Hu23F2G Anti-Adhesion to Limit Cytotoxic Injury Following AMI - HALT-MI


HALT-MI was a multicenter, randomized double-blinded trial to evaluate the safety and efficacy of Hu23F2G (an antibody directed against the leukocyte CD11/CD18 integrin receptor) in reducing infarct size in patients with ST-segment elevation acute myocardial infarction (STEMI) undergoing primary angioplasty.


Compared to placebo, treatment with Hu23F2G would be associated with reduced infarct size as determined by single-photon emission computed tomography (SPECT) imaging in patients with STEMI undergoing primary percutaneous coronary intervention (PCI).

Study Design

Study Design:

Patients Screened: 637
Patients Enrolled: 420
Mean Follow Up: 30 days
Mean Patient Age: 18-85; mean of 60
Female: 28

Patient Populations:

Age 18-85, chest pain or other typical signs or symptoms of acute MI of less than six hours, and a candidate for primary angioplasty with TIMI 0 or 1 flow on angiography. For anterior MI, ST-segment elevation of at least 2 mm in at least two contiguous precordial leads or new left bundle branch block. For inferior MI, at least 1 mm ST-segment elevation in two or more inferior limb leads with reciprocal ST depression of at least 0.5 mm in two or more precordial leads.


History and ECG evidence of previous Q-wave MI or an ECG pattern that made the diagnosis of MI difficult, cardiogenic shock, treatment with thrombolytic therapy before study drug administration, a baseline serum creatinine of >2 mg/dl, evidence of an ongoing bacterial infection, pregnancy, or presence of other serious medical conditions

Primary Endpoints:

Infarct size, as assessed by technetium-99m sestamibi SPECT imaging at 5-9 days

Secondary Endpoints:

Clinical and adverse events at 30 days

Drug/Procedures Used:

Three arms: Hu23F2G 0.3 mg/kg intravenously (IV), Hu23F2G 1 mg/kg IV, or placebo, administered after diagnostic angiography

Concomitant Medications:

Aspirin and heparin (target ACT 250-300). Glycoprotein (GP) IIb/IIIa inhibitors were used at the discretion of the treating physician.

Principal Findings:

A total of 420 patients were enrolled. The study groups were well-balanced, with stents placed in 85% of patients, and GP IIb/IIIa inhibitors used in >65% of patients.

There were no significant differences in infarct size between the study groups (16% for placebo, 17.2% for 0.3 mg/kg dose, 16.6% for 1 mg/kg dose, p=0.8). No differences were seen when the data were analyzed in subgroups of anterior infarct location or in time from onset of symptoms to treatment. The area under the curve for creatine kinase-MB and TIMI frame counts were not different between groups.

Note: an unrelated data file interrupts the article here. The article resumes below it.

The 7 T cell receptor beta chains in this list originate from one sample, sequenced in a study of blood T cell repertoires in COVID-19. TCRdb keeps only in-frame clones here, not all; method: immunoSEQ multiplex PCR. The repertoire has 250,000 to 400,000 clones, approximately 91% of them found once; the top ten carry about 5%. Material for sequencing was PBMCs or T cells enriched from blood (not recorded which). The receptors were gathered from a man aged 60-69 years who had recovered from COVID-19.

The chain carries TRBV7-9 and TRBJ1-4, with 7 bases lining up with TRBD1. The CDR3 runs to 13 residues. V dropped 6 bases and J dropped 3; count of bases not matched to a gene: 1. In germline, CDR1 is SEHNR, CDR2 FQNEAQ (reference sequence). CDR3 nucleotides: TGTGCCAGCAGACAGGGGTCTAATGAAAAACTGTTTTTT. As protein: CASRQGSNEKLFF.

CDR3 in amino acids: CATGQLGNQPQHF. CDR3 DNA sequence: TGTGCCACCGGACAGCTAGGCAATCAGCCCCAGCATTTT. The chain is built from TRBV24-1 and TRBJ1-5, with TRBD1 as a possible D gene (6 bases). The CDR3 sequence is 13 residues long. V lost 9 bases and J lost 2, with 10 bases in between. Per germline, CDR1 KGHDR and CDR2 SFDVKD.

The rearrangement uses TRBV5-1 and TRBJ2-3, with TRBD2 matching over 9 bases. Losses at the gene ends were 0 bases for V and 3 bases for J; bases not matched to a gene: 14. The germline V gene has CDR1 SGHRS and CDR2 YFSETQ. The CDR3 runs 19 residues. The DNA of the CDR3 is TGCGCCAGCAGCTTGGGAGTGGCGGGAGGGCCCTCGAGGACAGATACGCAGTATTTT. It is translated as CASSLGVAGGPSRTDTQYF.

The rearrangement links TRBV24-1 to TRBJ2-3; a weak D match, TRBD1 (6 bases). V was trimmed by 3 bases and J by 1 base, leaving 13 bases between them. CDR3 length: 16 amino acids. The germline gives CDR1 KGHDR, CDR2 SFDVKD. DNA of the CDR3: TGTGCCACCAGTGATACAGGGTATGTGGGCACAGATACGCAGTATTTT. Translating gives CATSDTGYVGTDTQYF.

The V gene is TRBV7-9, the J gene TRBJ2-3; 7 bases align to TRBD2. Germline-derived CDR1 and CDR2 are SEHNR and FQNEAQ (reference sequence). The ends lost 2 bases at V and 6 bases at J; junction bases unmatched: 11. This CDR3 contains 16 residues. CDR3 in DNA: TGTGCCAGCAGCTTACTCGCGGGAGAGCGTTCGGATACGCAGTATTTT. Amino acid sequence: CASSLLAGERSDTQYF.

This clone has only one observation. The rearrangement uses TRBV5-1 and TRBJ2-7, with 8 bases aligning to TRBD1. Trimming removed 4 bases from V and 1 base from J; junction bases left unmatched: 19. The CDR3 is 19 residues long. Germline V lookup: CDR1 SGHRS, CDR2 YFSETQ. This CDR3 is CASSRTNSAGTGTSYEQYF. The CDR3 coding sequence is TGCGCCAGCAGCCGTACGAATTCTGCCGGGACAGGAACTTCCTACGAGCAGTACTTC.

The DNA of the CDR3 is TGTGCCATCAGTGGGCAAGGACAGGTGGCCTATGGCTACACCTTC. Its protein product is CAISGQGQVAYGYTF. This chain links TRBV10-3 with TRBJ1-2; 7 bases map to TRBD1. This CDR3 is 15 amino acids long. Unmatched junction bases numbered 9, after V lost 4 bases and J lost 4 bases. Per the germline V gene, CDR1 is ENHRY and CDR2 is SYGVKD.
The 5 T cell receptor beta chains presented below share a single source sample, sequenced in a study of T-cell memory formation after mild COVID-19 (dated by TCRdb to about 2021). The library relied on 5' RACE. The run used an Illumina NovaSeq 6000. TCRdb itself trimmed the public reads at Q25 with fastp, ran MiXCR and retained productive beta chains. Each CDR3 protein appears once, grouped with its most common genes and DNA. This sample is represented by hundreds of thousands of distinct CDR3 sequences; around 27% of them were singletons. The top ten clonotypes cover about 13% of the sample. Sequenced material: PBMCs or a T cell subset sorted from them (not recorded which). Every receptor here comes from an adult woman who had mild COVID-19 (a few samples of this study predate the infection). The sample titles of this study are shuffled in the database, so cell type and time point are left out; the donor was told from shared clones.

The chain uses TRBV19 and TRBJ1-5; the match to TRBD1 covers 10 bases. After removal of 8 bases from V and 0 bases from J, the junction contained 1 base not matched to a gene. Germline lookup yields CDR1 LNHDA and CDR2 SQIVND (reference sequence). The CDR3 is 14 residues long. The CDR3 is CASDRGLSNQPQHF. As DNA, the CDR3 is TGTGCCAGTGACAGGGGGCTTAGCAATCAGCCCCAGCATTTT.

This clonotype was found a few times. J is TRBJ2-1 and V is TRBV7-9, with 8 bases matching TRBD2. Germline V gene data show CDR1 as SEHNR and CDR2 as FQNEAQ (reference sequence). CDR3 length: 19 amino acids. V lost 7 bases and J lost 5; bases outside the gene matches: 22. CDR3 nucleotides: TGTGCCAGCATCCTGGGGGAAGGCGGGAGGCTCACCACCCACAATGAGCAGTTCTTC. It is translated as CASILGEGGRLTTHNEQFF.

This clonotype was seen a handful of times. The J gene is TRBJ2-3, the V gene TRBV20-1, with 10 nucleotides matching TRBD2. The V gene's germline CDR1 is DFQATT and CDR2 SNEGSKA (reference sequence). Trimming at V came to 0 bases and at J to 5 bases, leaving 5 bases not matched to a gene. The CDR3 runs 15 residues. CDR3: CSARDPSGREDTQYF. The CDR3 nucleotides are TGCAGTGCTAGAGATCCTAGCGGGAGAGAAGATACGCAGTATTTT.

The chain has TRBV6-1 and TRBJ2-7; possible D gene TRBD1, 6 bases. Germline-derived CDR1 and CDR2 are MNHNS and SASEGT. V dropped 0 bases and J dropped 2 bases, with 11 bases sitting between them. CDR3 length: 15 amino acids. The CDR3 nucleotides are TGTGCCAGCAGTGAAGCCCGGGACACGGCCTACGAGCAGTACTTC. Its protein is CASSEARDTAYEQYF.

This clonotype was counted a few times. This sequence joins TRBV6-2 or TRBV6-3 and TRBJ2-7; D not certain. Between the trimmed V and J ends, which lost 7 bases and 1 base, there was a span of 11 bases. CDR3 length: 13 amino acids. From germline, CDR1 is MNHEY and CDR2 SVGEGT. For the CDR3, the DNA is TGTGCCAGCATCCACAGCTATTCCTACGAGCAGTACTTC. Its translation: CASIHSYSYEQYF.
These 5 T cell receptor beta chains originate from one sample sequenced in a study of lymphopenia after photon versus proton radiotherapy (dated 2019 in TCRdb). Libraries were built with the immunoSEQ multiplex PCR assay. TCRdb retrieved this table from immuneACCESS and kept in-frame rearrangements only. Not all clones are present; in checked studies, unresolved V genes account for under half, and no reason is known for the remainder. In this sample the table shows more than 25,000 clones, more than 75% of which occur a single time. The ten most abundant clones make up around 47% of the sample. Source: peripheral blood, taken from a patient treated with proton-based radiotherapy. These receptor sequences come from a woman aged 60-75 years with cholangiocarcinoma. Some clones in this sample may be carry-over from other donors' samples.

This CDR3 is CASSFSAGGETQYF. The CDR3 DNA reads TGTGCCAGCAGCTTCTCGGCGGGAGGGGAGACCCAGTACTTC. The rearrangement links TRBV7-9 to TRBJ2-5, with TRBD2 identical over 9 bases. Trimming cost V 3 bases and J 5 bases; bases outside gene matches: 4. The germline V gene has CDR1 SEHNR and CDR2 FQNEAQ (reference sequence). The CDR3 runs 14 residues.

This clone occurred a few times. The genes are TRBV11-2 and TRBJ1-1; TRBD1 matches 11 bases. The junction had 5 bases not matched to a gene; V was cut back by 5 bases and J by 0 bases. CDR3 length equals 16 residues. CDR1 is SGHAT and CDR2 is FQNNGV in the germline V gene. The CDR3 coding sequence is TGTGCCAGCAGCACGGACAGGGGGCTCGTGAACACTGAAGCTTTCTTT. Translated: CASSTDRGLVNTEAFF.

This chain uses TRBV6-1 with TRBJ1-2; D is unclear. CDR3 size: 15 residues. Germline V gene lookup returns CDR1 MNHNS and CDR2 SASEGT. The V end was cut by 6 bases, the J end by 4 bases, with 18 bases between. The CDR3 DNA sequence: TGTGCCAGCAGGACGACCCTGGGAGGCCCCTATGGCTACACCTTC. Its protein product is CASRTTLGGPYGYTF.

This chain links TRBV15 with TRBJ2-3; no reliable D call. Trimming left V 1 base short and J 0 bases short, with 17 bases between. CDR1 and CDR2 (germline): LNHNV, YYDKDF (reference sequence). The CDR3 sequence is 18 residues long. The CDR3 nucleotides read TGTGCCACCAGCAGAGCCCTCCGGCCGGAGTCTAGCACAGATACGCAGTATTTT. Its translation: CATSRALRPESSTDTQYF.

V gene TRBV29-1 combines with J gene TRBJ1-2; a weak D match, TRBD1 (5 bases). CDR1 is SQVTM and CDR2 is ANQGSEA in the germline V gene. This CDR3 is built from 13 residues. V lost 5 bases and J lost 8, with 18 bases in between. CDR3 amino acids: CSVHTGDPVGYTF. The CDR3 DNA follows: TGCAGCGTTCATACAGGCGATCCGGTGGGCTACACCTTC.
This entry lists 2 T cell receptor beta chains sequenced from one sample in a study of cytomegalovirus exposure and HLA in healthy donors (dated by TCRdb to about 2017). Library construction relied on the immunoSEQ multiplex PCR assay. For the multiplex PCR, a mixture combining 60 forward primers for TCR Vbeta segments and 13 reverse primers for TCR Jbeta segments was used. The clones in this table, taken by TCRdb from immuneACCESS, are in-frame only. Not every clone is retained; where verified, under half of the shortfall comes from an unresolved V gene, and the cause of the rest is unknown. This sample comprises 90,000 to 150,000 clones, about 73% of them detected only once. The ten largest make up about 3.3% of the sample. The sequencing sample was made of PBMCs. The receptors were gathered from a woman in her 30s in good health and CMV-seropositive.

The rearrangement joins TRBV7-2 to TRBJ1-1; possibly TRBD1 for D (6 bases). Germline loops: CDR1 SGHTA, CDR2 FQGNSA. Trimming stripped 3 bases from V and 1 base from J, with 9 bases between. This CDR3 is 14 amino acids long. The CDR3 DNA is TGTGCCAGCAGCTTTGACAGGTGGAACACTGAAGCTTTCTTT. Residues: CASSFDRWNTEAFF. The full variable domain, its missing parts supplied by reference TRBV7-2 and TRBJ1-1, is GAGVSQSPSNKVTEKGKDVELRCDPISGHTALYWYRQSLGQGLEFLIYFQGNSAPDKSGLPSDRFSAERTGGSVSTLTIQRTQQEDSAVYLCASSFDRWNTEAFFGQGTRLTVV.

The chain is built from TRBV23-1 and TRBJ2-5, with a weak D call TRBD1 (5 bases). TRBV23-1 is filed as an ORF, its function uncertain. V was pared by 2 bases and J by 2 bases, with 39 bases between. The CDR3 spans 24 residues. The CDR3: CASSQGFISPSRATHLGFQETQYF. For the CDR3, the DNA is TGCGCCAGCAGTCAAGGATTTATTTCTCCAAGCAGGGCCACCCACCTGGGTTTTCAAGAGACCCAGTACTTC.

There were no differences between groups when a composite clinical endpoint including death and recurrent MI was used. Urinary tract infections occurred more frequently in the treatment groups (6.3% for 0.3 mg/kg, 9.4% for 1 mg/kg, and 2.6% for placebo).


The HALT-MI trial demonstrated no significant benefit associated with the use of Hu23F2G, an agent designed to inhibit neutrophil adhesion and thereby reperfusion injury in primary PCI for STEMI. These results are consistent with the results of the LIMIT AMI trial, which examined another antibody directed against the CD18 receptor in patients with acute STEMI treated with thrombolysis, and found no benefit associated with this treatment. It is unclear whether the study drug was ineffective or whether inadequate dosing or timing of administration may have led to the negative results in HALT-MI.


Faxon DP, Gibbons RJ, Chronos NA, Gurbel PA, Sheehan F, for the HALT-MI Investigators. The effect of blockade of the CD11/CD18 integrin receptor on infarct size in patients with acute myocardial infarction treated with direct angioplasty: the results of the HALT-MI study. J Am Coll Cardiol 2002;40:1199-204.

Clinical Topics: Arrhythmias and Clinical EP, Heart Failure and Cardiomyopathies, Invasive Cardiovascular Angiography and Intervention, Noninvasive Imaging, Vascular Medicine, EP Basic Science, Heart Failure and Cardiac Biomarkers, Interventions and Imaging, Interventions and Vascular Medicine, Computed Tomography, Nuclear Imaging

Keywords: Myocardial Infarction, Reperfusion Injury, Urinary Tract Infections, Creatine Kinase, Chest Pain, Tomography, Emission-Computed, Single-Photon, Bundle-Branch Block, Neutrophils, Angioplasty, Balloon, Coronary, Platelet Membrane Glycoprotein IIb, Stents

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